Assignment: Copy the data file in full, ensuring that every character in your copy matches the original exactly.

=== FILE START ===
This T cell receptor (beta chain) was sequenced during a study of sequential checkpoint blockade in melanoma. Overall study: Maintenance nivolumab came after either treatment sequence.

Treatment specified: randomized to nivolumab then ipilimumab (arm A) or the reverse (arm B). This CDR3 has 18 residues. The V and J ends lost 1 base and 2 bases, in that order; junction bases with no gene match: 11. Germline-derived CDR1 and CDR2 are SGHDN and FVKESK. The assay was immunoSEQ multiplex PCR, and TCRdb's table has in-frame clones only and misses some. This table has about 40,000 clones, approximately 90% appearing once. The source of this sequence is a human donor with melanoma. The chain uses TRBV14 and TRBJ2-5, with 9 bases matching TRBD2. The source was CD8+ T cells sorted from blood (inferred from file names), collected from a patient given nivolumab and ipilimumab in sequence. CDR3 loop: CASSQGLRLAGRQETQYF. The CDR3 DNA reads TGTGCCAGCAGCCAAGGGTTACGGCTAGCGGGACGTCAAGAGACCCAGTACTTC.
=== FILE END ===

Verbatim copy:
This T cell receptor (beta chain) was sequenced during a study of sequential checkpoint blockade in melanoma. Overall study: Maintenance nivolumab came after either treatment sequence.

Treatment specified: randomized to nivolumab then ipilimumab (arm A) or the reverse (arm B). This CDR3 has 18 residues. The V and J ends lost 1 base and 2 bases, in that order; junction bases with no gene match: 11. Germline-derived CDR1 and CDR2 are SGHDN and FVKESK. The assay was immunoSEQ multiplex PCR, and TCRdb's table has in-frame clones only and misses some. This table has about 40,000 clones, approximately 90% appearing once. The source of this sequence is a human donor with melanoma. The chain uses TRBV14 and TRBJ2-5, with 9 bases matching TRBD2. The source was CD8+ T cells sorted from blood (inferred from file names), collected from a patient given nivolumab and ipilimumab in sequence. CDR3 loop: CASSQGLRLAGRQETQYF. The CDR3 DNA reads TGTGCCAGCAGCCAAGGGTTACGGCTAGCGGGACGTCAAGAGACCCAGTACTTC.